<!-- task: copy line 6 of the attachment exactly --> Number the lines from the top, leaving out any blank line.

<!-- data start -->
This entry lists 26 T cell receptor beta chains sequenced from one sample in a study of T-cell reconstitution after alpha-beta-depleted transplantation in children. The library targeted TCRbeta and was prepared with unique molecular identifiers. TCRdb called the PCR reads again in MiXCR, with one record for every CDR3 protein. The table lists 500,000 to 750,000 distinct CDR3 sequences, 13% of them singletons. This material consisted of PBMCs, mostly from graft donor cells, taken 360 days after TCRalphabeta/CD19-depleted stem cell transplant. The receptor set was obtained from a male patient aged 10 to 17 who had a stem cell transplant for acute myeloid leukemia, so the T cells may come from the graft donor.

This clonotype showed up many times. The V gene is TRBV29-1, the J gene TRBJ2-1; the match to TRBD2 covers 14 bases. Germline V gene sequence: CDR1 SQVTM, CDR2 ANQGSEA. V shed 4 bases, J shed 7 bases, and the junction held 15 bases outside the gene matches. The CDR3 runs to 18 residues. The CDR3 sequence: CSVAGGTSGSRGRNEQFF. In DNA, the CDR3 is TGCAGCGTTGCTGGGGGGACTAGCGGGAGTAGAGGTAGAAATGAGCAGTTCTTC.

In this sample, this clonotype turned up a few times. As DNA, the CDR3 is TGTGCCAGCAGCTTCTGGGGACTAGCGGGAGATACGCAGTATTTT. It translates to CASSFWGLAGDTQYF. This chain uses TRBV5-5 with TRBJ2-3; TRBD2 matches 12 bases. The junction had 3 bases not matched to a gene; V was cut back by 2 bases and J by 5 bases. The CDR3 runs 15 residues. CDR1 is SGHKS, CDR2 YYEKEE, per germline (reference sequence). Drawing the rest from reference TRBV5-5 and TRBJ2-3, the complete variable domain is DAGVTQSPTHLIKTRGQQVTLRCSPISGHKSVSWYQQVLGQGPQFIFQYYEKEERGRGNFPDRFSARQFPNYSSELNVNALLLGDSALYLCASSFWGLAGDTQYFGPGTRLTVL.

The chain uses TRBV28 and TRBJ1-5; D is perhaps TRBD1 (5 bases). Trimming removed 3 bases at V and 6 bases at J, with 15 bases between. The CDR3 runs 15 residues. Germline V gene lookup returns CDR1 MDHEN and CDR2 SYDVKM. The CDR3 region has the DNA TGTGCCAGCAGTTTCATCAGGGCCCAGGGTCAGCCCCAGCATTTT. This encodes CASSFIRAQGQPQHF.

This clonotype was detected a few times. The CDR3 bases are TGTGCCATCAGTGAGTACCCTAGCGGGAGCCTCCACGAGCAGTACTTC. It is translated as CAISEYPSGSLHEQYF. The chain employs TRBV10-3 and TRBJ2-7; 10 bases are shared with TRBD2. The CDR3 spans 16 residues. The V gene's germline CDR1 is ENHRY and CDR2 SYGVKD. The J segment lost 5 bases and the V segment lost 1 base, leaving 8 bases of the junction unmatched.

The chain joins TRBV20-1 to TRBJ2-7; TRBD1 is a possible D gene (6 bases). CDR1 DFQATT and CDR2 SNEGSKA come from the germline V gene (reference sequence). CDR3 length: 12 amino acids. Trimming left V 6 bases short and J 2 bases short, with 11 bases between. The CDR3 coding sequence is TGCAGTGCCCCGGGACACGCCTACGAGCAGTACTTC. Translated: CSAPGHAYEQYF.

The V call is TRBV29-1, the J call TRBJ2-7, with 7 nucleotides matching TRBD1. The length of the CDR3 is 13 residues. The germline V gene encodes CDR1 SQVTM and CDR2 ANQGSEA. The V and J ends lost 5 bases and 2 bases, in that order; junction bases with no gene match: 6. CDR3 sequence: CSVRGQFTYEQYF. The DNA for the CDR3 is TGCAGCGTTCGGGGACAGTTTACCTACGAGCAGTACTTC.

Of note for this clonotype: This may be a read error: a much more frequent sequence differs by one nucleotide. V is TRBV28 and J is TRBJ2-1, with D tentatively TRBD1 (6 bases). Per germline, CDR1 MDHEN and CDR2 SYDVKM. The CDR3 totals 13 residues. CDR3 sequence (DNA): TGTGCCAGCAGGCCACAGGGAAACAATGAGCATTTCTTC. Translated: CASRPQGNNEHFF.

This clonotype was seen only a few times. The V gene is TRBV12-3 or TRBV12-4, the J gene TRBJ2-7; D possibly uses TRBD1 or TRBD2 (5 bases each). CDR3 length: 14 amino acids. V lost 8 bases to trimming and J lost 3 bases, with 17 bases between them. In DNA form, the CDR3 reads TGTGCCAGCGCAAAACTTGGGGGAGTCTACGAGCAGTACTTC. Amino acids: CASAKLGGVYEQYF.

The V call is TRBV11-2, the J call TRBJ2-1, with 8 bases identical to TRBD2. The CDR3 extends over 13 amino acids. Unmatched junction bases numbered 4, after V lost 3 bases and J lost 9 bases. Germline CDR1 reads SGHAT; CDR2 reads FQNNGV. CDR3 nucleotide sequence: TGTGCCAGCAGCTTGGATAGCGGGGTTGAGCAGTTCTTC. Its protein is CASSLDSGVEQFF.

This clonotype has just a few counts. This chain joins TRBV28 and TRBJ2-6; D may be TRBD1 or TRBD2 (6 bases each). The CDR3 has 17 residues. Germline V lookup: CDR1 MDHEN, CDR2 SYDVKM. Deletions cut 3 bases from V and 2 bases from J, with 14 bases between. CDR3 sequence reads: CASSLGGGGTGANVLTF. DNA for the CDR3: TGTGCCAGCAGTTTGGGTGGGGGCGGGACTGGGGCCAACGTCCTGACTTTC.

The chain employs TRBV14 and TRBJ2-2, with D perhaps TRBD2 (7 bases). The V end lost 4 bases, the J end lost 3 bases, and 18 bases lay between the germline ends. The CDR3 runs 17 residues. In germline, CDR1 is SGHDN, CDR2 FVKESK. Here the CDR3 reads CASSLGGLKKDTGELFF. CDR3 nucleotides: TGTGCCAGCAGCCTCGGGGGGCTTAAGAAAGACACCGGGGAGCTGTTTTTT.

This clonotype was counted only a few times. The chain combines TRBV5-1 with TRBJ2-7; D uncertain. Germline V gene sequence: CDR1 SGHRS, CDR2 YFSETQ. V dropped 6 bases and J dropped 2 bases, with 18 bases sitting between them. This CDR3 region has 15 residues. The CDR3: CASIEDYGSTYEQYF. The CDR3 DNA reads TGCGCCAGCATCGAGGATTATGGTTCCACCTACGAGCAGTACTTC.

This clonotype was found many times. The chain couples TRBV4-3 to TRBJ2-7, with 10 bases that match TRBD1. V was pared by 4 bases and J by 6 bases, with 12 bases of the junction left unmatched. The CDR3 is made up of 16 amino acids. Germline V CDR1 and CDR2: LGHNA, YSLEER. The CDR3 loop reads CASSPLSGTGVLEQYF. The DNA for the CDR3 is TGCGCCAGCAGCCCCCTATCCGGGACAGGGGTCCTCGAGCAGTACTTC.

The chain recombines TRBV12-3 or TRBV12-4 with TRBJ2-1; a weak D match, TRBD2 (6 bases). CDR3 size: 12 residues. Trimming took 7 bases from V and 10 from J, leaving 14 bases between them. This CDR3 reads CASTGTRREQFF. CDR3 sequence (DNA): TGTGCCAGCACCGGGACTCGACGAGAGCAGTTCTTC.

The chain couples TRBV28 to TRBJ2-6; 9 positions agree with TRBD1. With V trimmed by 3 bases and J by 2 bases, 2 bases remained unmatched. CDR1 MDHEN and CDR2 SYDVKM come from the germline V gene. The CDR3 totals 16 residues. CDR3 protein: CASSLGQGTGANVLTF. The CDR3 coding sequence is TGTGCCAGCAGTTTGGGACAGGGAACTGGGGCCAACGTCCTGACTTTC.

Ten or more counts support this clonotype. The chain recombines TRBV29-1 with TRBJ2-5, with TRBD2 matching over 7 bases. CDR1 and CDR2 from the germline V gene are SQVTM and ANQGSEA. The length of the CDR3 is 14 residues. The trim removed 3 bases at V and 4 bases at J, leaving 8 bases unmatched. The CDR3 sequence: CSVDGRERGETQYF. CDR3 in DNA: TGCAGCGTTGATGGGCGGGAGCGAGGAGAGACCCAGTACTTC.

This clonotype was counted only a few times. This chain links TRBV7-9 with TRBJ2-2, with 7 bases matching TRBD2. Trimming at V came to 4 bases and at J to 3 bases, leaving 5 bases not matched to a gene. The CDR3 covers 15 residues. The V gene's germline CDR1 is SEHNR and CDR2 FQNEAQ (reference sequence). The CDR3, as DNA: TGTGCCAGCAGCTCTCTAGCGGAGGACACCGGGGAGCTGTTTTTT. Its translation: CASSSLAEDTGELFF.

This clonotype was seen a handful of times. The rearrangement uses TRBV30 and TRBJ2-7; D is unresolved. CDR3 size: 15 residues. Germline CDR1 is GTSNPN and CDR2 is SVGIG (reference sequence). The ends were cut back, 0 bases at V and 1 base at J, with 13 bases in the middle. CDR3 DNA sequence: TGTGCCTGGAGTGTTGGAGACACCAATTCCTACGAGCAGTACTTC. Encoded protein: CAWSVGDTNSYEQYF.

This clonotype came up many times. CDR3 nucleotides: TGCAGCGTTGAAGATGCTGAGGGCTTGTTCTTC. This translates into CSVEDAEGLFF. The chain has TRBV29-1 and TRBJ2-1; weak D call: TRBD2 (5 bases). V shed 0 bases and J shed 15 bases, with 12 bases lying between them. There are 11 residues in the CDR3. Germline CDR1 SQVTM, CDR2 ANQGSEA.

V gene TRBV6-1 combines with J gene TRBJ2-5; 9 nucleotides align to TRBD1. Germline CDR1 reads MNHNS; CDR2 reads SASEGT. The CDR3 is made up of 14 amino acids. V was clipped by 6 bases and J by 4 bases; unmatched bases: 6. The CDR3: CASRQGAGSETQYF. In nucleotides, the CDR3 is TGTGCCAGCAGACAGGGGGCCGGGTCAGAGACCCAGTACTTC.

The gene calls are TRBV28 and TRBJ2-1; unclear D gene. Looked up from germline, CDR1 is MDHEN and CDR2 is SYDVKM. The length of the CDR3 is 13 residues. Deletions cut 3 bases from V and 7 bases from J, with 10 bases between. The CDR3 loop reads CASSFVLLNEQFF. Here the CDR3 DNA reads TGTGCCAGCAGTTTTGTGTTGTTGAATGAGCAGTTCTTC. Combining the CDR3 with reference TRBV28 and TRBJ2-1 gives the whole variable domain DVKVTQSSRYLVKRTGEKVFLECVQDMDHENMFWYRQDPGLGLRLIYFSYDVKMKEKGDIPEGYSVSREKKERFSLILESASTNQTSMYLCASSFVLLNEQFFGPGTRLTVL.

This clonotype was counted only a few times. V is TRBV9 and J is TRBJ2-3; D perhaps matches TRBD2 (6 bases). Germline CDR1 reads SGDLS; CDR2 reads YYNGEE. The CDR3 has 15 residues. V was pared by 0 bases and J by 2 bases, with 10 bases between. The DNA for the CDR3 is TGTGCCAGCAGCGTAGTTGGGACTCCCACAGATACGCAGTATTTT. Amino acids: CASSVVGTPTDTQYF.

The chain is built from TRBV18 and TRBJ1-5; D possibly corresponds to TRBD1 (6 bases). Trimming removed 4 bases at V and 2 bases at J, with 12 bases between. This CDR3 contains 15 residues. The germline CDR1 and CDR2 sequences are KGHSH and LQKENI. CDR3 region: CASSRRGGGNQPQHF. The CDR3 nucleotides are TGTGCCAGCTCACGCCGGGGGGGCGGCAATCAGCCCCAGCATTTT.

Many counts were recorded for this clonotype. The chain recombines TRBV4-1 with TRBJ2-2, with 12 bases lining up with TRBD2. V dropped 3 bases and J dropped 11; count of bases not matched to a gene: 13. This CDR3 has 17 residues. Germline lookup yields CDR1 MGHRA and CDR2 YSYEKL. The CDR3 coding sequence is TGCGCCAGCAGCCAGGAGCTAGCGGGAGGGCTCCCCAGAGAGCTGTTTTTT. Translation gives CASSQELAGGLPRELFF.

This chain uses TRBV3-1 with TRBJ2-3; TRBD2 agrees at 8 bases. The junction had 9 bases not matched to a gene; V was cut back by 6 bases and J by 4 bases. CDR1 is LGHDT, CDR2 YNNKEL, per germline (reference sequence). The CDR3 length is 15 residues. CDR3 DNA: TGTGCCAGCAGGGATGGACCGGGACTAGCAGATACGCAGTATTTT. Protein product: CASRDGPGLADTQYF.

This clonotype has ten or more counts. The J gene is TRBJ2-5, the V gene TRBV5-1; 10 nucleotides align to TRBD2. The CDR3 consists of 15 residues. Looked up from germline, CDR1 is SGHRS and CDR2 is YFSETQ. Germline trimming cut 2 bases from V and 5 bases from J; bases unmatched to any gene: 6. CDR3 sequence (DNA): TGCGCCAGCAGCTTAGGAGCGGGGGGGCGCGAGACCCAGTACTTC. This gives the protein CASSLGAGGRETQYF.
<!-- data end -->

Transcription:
The chain joins TRBV20-1 to TRBJ2-7; TRBD1 is a possible D gene (6 bases). CDR1 DFQATT and CDR2 SNEGSKA come from the germline V gene (reference sequence). CDR3 length: 12 amino acids. Trimming left V 6 bases short and J 2 bases short, with 11 bases between. The CDR3 coding sequence is TGCAGTGCCCCGGGACACGCCTACGAGCAGTACTTC. Translated: CSAPGHAYEQYF.